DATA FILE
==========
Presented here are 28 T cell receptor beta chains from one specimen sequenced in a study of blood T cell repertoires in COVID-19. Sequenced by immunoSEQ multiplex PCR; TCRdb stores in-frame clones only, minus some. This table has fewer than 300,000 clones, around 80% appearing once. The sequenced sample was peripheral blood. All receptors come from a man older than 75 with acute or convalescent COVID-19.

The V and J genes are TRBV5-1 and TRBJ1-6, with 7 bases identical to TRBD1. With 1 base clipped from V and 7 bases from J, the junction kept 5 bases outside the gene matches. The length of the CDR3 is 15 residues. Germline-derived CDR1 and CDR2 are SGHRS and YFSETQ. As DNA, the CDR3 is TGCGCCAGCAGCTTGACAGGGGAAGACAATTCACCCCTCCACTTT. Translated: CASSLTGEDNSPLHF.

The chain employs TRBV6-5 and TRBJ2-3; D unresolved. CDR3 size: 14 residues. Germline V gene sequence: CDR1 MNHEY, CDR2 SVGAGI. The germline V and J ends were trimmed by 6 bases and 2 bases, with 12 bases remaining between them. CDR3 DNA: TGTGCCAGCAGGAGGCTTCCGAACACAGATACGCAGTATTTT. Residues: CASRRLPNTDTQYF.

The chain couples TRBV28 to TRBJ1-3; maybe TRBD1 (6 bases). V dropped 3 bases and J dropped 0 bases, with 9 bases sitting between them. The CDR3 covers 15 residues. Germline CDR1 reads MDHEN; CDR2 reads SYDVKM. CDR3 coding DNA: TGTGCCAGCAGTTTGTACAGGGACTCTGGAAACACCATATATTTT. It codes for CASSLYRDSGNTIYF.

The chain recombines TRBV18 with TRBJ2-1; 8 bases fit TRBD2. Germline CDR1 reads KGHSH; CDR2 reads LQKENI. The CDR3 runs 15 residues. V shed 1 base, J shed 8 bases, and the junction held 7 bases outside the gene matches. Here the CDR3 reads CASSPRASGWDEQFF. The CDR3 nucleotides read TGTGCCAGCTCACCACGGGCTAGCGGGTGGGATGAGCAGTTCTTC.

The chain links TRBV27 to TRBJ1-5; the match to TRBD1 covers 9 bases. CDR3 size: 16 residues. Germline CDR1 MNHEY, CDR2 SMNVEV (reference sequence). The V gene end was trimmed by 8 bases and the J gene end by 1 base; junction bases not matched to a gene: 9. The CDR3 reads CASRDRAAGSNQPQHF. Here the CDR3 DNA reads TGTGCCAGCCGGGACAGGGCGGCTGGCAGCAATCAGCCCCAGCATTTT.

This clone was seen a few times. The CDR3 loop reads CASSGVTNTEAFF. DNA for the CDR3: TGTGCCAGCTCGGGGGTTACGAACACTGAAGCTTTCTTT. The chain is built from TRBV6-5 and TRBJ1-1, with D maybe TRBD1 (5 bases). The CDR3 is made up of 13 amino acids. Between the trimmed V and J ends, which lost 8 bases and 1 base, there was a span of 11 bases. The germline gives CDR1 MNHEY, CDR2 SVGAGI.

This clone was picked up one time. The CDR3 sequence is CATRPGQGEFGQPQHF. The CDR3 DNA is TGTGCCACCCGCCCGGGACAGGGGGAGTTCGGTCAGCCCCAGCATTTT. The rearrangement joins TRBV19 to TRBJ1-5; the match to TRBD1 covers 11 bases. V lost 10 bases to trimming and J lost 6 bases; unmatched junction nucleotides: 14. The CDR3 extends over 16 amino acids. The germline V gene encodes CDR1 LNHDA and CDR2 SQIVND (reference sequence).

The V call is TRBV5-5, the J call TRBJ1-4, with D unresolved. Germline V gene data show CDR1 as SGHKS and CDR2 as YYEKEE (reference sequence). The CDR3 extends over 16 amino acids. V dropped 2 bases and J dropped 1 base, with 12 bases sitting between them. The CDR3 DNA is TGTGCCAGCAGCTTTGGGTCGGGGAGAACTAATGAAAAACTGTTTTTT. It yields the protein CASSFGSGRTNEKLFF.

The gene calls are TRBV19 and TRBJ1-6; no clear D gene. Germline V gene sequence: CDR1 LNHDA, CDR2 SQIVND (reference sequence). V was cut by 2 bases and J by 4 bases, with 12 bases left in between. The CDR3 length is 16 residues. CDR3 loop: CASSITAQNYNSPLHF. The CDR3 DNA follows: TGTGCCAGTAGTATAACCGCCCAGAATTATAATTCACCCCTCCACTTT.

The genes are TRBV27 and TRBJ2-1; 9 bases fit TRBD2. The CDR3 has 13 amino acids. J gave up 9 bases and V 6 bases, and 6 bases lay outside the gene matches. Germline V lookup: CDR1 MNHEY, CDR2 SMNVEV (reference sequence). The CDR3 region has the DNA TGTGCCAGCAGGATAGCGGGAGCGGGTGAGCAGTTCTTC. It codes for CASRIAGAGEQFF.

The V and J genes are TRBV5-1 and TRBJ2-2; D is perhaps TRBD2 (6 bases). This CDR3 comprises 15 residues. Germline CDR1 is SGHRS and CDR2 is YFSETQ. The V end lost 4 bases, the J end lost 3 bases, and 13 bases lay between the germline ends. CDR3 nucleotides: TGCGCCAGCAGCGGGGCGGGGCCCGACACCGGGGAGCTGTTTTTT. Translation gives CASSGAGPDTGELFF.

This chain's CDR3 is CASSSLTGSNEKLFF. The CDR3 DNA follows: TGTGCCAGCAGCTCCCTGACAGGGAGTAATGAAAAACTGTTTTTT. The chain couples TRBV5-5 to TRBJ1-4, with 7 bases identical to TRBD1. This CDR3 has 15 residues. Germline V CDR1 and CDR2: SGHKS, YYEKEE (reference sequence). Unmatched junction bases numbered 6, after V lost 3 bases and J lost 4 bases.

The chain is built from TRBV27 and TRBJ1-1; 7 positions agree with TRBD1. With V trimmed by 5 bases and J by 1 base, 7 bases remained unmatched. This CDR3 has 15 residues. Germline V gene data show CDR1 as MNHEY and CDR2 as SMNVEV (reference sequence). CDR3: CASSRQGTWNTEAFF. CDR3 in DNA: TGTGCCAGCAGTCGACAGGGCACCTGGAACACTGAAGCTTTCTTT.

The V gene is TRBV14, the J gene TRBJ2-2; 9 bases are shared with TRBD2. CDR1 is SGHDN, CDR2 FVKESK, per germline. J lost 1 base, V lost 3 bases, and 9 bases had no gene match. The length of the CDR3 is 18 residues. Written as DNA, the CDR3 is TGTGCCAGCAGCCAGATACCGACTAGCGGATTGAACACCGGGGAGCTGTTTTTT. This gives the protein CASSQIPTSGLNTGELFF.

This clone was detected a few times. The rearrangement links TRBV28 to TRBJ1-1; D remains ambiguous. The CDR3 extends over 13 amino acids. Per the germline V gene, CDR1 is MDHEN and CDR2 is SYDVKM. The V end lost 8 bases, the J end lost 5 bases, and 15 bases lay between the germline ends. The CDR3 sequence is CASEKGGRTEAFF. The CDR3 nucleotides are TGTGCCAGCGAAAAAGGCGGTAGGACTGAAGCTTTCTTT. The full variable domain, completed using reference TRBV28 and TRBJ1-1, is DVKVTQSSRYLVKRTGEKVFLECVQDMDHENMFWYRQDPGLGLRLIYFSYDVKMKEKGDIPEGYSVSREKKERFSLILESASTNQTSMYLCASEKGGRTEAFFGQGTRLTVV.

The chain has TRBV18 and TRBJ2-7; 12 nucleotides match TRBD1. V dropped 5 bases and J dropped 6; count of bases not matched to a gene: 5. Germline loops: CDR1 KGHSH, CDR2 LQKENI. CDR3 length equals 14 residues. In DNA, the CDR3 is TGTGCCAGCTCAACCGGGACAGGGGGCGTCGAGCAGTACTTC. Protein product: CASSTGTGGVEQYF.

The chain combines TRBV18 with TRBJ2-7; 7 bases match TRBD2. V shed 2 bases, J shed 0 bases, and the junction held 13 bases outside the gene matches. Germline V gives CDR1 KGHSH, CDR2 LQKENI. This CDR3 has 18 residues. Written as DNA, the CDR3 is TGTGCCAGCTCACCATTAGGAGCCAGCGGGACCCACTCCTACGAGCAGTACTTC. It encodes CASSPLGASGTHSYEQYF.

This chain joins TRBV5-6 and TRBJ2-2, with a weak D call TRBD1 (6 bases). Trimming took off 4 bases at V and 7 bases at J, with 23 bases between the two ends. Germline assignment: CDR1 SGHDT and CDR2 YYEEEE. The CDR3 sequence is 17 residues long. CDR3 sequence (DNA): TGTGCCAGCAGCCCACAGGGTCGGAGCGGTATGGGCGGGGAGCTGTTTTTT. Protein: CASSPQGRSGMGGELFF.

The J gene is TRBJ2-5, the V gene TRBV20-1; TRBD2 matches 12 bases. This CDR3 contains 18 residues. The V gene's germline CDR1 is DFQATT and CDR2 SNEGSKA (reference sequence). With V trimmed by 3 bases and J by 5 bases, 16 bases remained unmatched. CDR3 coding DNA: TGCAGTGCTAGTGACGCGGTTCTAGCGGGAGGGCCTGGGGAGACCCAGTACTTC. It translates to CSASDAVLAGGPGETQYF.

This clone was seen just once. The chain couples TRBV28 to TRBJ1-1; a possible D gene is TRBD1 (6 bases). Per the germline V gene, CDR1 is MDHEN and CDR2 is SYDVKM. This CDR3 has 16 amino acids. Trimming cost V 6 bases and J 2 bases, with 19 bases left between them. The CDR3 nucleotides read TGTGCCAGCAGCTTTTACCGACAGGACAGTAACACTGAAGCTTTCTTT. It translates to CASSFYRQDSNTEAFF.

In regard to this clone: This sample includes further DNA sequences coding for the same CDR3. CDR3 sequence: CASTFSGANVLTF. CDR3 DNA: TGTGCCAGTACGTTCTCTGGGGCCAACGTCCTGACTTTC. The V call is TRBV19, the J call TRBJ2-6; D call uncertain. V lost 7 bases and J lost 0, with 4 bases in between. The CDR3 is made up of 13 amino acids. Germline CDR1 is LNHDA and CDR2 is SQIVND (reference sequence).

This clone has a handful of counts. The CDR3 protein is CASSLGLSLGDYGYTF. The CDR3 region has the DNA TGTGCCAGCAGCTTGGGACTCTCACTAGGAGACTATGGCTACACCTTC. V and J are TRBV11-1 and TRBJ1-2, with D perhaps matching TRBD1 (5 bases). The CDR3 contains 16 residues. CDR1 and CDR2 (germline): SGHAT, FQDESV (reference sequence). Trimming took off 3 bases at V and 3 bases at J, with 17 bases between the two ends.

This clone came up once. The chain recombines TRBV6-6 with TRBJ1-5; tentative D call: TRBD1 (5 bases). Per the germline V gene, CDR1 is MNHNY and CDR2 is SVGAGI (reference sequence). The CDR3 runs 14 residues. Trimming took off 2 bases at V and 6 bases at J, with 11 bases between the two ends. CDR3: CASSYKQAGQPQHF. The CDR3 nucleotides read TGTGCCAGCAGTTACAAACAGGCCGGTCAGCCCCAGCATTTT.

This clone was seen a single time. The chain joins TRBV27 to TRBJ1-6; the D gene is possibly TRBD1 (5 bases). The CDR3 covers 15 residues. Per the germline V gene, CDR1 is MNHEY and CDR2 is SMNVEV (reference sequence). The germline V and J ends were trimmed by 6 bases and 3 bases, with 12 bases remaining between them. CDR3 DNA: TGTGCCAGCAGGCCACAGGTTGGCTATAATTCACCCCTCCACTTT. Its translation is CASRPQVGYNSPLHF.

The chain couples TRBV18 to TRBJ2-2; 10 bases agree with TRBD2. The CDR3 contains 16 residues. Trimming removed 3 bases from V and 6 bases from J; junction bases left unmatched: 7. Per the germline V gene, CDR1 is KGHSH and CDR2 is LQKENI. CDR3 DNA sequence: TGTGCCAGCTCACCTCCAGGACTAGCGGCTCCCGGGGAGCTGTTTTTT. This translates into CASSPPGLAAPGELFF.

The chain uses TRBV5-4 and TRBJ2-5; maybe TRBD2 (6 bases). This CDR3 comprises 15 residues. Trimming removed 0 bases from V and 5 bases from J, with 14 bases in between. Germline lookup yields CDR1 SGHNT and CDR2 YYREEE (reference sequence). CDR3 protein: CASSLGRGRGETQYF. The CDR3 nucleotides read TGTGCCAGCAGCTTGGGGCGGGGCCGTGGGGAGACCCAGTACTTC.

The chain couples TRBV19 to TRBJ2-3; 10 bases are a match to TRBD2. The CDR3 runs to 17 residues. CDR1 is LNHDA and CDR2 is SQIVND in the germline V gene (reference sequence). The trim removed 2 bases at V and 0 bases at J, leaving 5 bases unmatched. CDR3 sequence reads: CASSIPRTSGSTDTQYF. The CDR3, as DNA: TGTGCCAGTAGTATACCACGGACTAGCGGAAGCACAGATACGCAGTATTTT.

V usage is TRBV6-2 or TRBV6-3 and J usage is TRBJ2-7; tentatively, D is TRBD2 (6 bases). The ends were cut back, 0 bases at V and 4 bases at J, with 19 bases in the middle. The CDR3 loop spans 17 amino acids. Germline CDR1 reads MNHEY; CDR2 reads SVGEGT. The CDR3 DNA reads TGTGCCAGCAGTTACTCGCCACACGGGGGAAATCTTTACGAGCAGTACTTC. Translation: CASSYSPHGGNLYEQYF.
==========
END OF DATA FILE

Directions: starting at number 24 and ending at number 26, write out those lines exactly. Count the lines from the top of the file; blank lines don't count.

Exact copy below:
This clone came up once. The chain recombines TRBV6-6 with TRBJ1-5; tentative D call: TRBD1 (5 bases). Per the germline V gene, CDR1 is MNHNY and CDR2 is SVGAGI (reference sequence). The CDR3 runs 14 residues. Trimming took off 2 bases at V and 6 bases at J, with 11 bases between the two ends. CDR3: CASSYKQAGQPQHF. The CDR3 nucleotides read TGTGCCAGCAGTTACAAACAGGCCGGTCAGCCCCAGCATTTT.

This clone was seen a single time. The chain joins TRBV27 to TRBJ1-6; the D gene is possibly TRBD1 (5 bases). The CDR3 covers 15 residues. Per the germline V gene, CDR1 is MNHEY and CDR2 is SMNVEV (reference sequence). The germline V and J ends were trimmed by 6 bases and 3 bases, with 12 bases remaining between them. CDR3 DNA: TGTGCCAGCAGGCCACAGGTTGGCTATAATTCACCCCTCCACTTT. Its translation is CASRPQVGYNSPLHF.

The chain couples TRBV18 to TRBJ2-2; 10 bases agree with TRBD2. The CDR3 contains 16 residues. Trimming removed 3 bases from V and 6 bases from J; junction bases left unmatched: 7. Per the germline V gene, CDR1 is KGHSH and CDR2 is LQKENI. CDR3 DNA sequence: TGTGCCAGCTCACCTCCAGGACTAGCGGCTCCCGGGGAGCTGTTTTTT. This translates into CASSPPGLAAPGELFF.